In humans, copy number variations (CNVs) are a common source of phenotypic diversity and disease susceptibility. Facioscapulohumeral muscular dystrophy (FSHD) is an important genetic disease caused by CNVs. It is an autosomal-dominant myopathy caused by a reduction in the copy number of the D4Z4 macrosatellite repeat located at chromosome 4q35. Interestingly, the reduction of D4Z4 copy number is not sufficient by itself to cause FSHD. A number of epigenetic events appear to affect the severity of the disease, its rate of progression, and the distribution of muscle weakness. Indeed, recent findings suggest that virtually all levels of epigenetic regulation, from DNA methylation to higher order chromosomal architecture, are altered at the disease locus, causing the de-regulation of 4q35 gene expression and ultimately FSHD.
Recent studies suggest that copy number variations (CNVs) are important for human phenotypic diversity and disease susceptibility. DNA repeats account for 55% of the human genome and a significant fraction of CNVs.
FSHD is an important pathology caused by CNVs of D4Z4 repeats. It is an extremely complicated and fascinating disease, and research into this topic is revealing much about the functional organization of our genome.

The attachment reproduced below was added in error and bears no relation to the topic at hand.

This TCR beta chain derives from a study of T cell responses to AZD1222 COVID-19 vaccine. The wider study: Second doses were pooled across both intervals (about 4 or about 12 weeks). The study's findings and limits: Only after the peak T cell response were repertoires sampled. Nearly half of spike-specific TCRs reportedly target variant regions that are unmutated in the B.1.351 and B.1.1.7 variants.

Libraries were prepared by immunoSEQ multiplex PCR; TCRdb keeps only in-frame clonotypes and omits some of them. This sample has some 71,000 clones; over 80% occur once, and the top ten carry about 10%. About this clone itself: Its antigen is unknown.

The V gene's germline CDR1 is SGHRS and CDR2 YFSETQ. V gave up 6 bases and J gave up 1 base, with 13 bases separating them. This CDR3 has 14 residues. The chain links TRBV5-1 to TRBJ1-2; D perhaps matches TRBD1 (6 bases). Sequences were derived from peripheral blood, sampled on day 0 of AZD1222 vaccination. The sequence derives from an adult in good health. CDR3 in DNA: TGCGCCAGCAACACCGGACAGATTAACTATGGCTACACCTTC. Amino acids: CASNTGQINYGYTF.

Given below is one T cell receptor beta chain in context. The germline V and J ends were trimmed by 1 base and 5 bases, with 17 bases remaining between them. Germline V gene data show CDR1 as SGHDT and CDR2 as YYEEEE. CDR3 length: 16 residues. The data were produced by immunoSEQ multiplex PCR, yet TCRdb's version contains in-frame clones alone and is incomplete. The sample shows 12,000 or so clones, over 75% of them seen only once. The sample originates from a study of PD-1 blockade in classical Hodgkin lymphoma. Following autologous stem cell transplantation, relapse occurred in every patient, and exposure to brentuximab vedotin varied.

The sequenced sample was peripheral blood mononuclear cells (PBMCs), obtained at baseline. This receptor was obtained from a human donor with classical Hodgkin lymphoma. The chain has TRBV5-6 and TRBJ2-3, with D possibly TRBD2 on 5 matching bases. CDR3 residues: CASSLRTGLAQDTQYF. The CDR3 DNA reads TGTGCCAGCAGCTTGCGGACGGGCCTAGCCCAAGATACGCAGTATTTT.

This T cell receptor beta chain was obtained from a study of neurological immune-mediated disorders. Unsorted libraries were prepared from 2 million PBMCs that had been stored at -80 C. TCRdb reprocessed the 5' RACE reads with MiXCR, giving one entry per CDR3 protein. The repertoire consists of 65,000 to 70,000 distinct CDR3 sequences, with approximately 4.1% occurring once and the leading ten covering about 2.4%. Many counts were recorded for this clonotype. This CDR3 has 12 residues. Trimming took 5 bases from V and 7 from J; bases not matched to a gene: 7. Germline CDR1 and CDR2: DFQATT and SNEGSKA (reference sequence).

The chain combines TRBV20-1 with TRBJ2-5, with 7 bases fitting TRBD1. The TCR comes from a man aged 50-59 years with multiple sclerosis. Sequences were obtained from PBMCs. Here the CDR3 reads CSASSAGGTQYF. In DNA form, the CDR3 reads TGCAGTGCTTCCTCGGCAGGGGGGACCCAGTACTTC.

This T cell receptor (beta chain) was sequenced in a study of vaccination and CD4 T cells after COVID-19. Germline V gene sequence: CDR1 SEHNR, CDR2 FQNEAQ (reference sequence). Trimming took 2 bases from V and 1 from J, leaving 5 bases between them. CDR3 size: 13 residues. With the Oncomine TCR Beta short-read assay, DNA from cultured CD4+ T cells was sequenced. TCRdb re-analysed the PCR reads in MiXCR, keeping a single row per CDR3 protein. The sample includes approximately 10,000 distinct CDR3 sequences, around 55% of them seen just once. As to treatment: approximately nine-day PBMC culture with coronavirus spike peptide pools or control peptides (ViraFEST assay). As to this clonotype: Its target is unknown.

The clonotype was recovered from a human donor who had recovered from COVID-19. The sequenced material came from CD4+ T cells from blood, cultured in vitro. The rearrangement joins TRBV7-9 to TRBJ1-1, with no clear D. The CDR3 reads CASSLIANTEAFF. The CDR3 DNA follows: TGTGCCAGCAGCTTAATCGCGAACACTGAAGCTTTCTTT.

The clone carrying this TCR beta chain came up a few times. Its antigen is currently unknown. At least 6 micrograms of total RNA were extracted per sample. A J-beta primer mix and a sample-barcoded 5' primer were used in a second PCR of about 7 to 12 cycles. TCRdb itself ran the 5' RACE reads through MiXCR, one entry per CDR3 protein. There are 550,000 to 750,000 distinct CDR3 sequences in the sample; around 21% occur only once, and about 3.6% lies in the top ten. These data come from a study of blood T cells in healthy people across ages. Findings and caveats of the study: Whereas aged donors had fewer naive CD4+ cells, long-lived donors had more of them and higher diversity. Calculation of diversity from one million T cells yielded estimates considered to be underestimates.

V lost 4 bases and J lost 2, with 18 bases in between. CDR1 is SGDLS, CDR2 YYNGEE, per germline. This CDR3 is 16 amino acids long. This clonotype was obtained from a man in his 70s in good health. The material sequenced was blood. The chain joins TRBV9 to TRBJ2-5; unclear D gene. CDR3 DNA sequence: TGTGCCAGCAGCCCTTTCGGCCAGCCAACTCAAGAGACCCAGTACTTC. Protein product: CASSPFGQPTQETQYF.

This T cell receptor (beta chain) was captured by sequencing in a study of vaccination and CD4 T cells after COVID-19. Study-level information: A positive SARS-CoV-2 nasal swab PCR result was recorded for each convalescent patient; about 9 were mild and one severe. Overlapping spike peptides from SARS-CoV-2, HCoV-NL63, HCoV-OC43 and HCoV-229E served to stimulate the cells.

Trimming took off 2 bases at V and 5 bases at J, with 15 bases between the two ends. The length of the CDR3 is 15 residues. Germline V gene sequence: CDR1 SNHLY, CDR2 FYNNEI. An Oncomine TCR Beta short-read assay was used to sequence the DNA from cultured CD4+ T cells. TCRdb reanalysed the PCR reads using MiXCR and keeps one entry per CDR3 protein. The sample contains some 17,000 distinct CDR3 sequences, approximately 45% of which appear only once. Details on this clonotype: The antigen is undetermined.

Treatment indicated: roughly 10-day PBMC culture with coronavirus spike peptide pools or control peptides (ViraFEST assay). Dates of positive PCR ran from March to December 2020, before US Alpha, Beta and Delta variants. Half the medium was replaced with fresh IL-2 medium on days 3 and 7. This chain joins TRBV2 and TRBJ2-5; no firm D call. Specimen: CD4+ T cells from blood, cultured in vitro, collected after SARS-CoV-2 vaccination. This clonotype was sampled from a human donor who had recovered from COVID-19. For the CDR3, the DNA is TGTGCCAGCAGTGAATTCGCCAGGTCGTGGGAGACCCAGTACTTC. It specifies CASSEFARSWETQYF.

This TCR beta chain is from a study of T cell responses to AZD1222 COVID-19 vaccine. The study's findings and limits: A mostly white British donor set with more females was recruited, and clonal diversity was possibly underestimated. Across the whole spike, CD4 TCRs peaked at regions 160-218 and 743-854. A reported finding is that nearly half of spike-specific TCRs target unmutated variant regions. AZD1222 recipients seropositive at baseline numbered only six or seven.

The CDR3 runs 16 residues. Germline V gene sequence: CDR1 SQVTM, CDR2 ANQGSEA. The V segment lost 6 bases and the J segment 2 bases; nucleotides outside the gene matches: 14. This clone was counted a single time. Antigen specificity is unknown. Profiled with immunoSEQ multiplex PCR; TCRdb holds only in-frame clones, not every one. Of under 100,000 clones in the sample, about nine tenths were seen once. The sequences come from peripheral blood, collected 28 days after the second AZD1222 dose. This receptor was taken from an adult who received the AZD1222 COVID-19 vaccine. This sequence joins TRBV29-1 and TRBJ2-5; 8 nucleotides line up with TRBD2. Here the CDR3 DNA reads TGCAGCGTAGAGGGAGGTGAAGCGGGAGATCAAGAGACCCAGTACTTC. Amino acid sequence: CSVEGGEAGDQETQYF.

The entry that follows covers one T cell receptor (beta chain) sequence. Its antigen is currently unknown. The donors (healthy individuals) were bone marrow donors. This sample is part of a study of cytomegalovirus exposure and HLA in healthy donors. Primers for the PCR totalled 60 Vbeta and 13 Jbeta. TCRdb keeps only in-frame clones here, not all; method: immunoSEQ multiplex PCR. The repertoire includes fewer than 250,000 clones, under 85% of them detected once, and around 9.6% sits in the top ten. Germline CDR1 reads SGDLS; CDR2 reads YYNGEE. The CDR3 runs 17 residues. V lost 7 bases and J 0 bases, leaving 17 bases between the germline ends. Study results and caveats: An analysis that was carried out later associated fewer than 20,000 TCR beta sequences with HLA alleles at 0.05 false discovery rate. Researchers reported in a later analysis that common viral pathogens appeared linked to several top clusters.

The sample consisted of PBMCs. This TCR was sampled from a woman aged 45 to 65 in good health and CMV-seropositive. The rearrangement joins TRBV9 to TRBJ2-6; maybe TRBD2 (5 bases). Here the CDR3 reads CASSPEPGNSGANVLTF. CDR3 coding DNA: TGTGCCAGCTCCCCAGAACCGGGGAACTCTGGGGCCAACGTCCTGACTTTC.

An increasing amount of evidence suggests that the 4q35 macrosatellite repeat D4Z4 plays a crucial role in the chromosomal organization of the FSHD region. There is a general consensus that the D4Z4 deletion in FSHD leads to epigenetic alterations that affect the expression profiles of genes within the FSHD region. Unfortunately, despite considerable effort, almost 20 years after the identification of the genetic defect underlying the disease, the causative FSHD gene(s) remains unknown, and no effective treatments for FSHD are currently available.
The heterogeneity in disease manifestation probably reflects heterogeneity in gene expression in FSHD. An interesting possibility, therefore, is that the complexity of FSHD could be explained by considering it to be a contiguous gene syndrome, where the epigenetic alteration of DUX4, FRG1, and other potential genes collaborate to determine the final phenotype. Finally, because DUX4 behaves as a transcriptional activator (Dixit et al., 2007), it could play a direct role in transcriptional overexpression of the other 4q35 genes, providing a unifying model for the molecular mechanism of the disease.